Donations Allow Another Month of Lake Hopatcong Weed Removal

Weed harvesters at work in Lake Hopatcong Credits: Lake Hopatcong Foundation

ROXBURY, NJ – Money from the Lake Hopatcong Foundation and Jefferson Township should be enough to continue weed harvesting in Lake Hopatcong through September, it was announced today.

The non-profit foundation said, in a statement, that it contributed $15,000 to the state Department of Environmental Protection (DEP) State Park Service, the agency that performs the weed removal. It said Jefferson “committed to making a financial contribution” to the effort, but the statement did not specify an amount.

“Together, the additional funds should take the weed harvest season through September,” said the foundation, noting that weeds in the lake “tangle in people’s feet and in their boat propellers and they can contribute to dangerous algae blooms.”

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The park service pulls weeds from the state-owned lake annually. This year, the work was scheduled to end about now. The foundation said the DEP budget contained $155,000 for Lake Hopatcong weed removal this year. That’s significantly less than what was allocated in prior years.

“With a smaller budget to work with than in the past, state leaders made clear that it would be a bare-bones operation this summer, despite the high levels of aquatic weed growth in several areas of the lake,” noted the foundation. It said the DEP has been running three harvesters since early June.

Weed harvesting on Lake Hopatcong was once done by the Lake Hopatcong Commission. That arrangement ended in 2011. The commission removed 1,139 cubic yards of weeds in its last year of doing the job. In 2014, the park service removed 2,644 cubic yards, said the foundation, adding that the Hopatcong State Park staff “activated harvesting equipment that was mothballed years ago and put back into action last year, such as the large transportation barge.”

However, funding for past years’ harvests came from corporate business tax revenue, “which was redirected to open space preservation after a ballot initiative passed last November,” forcing the DEP to find money elsewhere, said the foundation.

“The idea of the weed harvest coming to an end this week, as it was scheduled to, when so many residents have not seen the benefit of the operation this season, was a major concern to us,” said foundation president Jessica Murphy. “Although we appreciate the funding that the state approved to get the harvesters in the water this season for as long as they have been, we don’t believe it is enough to get the job done on Lake Hopatcong.”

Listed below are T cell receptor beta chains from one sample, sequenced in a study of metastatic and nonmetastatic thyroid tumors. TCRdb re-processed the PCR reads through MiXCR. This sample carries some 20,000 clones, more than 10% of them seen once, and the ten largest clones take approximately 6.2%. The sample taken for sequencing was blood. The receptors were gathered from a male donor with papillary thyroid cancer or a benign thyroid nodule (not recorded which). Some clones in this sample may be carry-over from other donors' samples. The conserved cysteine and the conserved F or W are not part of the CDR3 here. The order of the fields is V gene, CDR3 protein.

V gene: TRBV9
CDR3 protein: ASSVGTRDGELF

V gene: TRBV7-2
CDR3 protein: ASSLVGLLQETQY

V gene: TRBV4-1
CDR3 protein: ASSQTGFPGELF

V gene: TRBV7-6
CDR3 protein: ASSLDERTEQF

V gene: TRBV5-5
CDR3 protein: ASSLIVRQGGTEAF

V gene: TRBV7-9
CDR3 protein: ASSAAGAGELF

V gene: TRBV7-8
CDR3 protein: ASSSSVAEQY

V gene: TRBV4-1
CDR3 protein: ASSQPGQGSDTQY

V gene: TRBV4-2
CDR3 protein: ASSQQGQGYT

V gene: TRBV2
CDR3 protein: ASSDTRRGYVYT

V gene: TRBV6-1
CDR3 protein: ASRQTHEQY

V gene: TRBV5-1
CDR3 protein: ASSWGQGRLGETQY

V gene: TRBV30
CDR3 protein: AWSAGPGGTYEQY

Murphy said she hopes the foundation’s donation, and the pledge from Jefferson, “is the beginning of a long-term strategy that will bring together the state, local municipalities, local businesses and the Lake Hopatcong Foundation in a way that can make sure this important service continues in a more robust, efficient, and effective way.”

The foundation is suggesting the pooling of resources from itself, Hopatcong, Jefferson, Mt. Arlington and Roxbury, as well as from Morris and Sussex counties “and other stakeholders in the region,” to tackle weed removal next summer and going forward afterward.

“There is no reason we should assume that weed harvesting is a ‘one size fits all’ solution for Lake Hopatcong,” said foundation chairman Martin Kane. “Certain areas of the lake have very unique situations and there may be a better solution or combinations of solutions for these areas than just harvesting the weeds there once or twice per season.”

Nevertheless, simply removing the weeds is worthwhile, the foundation said. “The main benefit of the weed harvest approach is that it removes hundreds of cubic yards of biomass from the lake each growing season, removing the nutrients that feed additional weed growth and algae growth,” it noted.

It urged people living around Lake Hopatcong to help reduce weed growth “by using phosphorus-free fertilizer (or none at all) on their lawns, by properly disposing of animal waste, by regularly cleaning out septic tanks, by planting lake-friendly plants in rain gardens and by practicing water conservation techniques, such as using rain barrels.”

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